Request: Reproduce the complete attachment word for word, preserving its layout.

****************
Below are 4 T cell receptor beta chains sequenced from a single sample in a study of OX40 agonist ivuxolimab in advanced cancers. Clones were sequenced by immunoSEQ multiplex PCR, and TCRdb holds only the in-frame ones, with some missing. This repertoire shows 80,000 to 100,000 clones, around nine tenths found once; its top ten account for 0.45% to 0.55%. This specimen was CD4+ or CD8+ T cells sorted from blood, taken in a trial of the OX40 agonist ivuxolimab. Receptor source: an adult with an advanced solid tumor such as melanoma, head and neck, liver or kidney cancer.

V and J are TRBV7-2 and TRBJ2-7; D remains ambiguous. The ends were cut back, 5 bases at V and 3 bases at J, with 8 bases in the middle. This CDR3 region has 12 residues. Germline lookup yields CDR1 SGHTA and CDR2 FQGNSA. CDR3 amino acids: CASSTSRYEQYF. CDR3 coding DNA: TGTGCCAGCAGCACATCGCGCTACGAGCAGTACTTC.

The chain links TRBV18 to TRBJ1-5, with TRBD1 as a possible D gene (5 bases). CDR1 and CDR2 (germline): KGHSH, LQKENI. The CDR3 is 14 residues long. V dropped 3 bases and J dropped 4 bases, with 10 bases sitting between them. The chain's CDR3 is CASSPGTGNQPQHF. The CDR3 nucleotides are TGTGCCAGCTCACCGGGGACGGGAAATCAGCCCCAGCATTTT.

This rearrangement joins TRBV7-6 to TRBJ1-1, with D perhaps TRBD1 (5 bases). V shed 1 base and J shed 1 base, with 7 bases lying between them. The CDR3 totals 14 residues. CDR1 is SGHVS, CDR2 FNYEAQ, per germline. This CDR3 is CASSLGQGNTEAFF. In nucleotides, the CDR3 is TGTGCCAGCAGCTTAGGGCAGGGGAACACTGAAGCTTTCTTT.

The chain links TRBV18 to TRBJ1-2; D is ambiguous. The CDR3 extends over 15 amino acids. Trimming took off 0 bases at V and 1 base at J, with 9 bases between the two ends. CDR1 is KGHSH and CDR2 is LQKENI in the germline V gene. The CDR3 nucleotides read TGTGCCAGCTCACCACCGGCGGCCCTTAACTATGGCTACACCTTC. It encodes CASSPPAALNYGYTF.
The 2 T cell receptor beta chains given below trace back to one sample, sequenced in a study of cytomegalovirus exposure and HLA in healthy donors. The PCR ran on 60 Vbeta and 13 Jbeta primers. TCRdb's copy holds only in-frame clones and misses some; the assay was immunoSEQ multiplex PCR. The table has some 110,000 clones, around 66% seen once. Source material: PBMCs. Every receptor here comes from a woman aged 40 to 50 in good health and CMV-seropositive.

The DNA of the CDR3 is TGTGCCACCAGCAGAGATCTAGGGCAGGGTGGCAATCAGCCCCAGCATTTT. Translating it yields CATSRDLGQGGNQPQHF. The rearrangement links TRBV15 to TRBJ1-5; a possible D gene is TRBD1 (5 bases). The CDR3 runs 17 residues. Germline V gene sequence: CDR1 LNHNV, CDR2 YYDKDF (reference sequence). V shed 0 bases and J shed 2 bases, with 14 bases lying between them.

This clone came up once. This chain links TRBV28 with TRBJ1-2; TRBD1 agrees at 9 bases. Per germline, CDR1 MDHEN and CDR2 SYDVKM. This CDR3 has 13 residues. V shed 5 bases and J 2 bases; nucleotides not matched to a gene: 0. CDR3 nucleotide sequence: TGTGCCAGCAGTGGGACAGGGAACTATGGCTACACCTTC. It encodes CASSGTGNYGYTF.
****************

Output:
Below are 4 T cell receptor beta chains sequenced from a single sample in a study of OX40 agonist ivuxolimab in advanced cancers. Clones were sequenced by immunoSEQ multiplex PCR, and TCRdb holds only the in-frame ones, with some missing. This repertoire shows 80,000 to 100,000 clones, around nine tenths found once; its top ten account for 0.45% to 0.55%. This specimen was CD4+ or CD8+ T cells sorted from blood, taken in a trial of the OX40 agonist ivuxolimab. Receptor source: an adult with an advanced solid tumor such as melanoma, head and neck, liver or kidney cancer.

V and J are TRBV7-2 and TRBJ2-7; D remains ambiguous. The ends were cut back, 5 bases at V and 3 bases at J, with 8 bases in the middle. This CDR3 region has 12 residues. Germline lookup yields CDR1 SGHTA and CDR2 FQGNSA. CDR3 amino acids: CASSTSRYEQYF. CDR3 coding DNA: TGTGCCAGCAGCACATCGCGCTACGAGCAGTACTTC.

The chain links TRBV18 to TRBJ1-5, with TRBD1 as a possible D gene (5 bases). CDR1 and CDR2 (germline): KGHSH, LQKENI. The CDR3 is 14 residues long. V dropped 3 bases and J dropped 4 bases, with 10 bases sitting between them. The chain's CDR3 is CASSPGTGNQPQHF. The CDR3 nucleotides are TGTGCCAGCTCACCGGGGACGGGAAATCAGCCCCAGCATTTT.

This rearrangement joins TRBV7-6 to TRBJ1-1, with D perhaps TRBD1 (5 bases). V shed 1 base and J shed 1 base, with 7 bases lying between them. The CDR3 totals 14 residues. CDR1 is SGHVS, CDR2 FNYEAQ, per germline. This CDR3 is CASSLGQGNTEAFF. In nucleotides, the CDR3 is TGTGCCAGCAGCTTAGGGCAGGGGAACACTGAAGCTTTCTTT.

The chain links TRBV18 to TRBJ1-2; D is ambiguous. The CDR3 extends over 15 amino acids. Trimming took off 0 bases at V and 1 base at J, with 9 bases between the two ends. CDR1 is KGHSH and CDR2 is LQKENI in the germline V gene. The CDR3 nucleotides read TGTGCCAGCTCACCACCGGCGGCCCTTAACTATGGCTACACCTTC. It encodes CASSPPAALNYGYTF.
The 2 T cell receptor beta chains given below trace back to one sample, sequenced in a study of cytomegalovirus exposure and HLA in healthy donors. The PCR ran on 60 Vbeta and 13 Jbeta primers. TCRdb's copy holds only in-frame clones and misses some; the assay was immunoSEQ multiplex PCR. The table has some 110,000 clones, around 66% seen once. Source material: PBMCs. Every receptor here comes from a woman aged 40 to 50 in good health and CMV-seropositive.

The DNA of the CDR3 is TGTGCCACCAGCAGAGATCTAGGGCAGGGTGGCAATCAGCCCCAGCATTTT. Translating it yields CATSRDLGQGGNQPQHF. The rearrangement links TRBV15 to TRBJ1-5; a possible D gene is TRBD1 (5 bases). The CDR3 runs 17 residues. Germline V gene sequence: CDR1 LNHNV, CDR2 YYDKDF (reference sequence). V shed 0 bases and J shed 2 bases, with 14 bases lying between them.

This clone came up once. This chain links TRBV28 with TRBJ1-2; TRBD1 agrees at 9 bases. Per germline, CDR1 MDHEN and CDR2 SYDVKM. This CDR3 has 13 residues. V shed 5 bases and J 2 bases; nucleotides not matched to a gene: 0. CDR3 nucleotide sequence: TGTGCCAGCAGTGGGACAGGGAACTATGGCTACACCTTC. It encodes CASSGTGNYGYTF.